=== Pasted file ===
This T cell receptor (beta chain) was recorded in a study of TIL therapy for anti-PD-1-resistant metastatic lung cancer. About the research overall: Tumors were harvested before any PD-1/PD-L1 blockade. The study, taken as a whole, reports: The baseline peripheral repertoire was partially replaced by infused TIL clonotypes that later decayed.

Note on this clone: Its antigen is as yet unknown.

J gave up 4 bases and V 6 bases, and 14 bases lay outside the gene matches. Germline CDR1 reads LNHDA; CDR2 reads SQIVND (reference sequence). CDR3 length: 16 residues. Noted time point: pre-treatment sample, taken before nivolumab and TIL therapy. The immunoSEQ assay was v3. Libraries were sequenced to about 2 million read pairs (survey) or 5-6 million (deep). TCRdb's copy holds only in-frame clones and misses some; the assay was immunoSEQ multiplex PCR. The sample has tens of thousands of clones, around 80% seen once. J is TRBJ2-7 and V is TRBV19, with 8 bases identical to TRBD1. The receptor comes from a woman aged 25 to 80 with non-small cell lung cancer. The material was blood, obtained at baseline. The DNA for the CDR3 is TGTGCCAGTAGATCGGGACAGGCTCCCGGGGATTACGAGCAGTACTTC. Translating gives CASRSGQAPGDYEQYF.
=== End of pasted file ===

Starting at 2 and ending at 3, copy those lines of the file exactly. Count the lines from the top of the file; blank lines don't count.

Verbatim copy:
Note on this clone: Its antigen is as yet unknown.

J gave up 4 bases and V 6 bases, and 14 bases lay outside the gene matches. Germline CDR1 reads LNHDA; CDR2 reads SQIVND (reference sequence). CDR3 length: 16 residues. Noted time point: pre-treatment sample, taken before nivolumab and TIL therapy. The immunoSEQ assay was v3. Libraries were sequenced to about 2 million read pairs (survey) or 5-6 million (deep). TCRdb's copy holds only in-frame clones and misses some; the assay was immunoSEQ multiplex PCR. The sample has tens of thousands of clones, around 80% seen once. J is TRBJ2-7 and V is TRBV19, with 8 bases identical to TRBD1. The receptor comes from a woman aged 25 to 80 with non-small cell lung cancer. The material was blood, obtained at baseline. The DNA for the CDR3 is TGTGCCAGTAGATCGGGACAGGCTCCCGGGGATTACGAGCAGTACTTC. Translating gives CASRSGQAPGDYEQYF.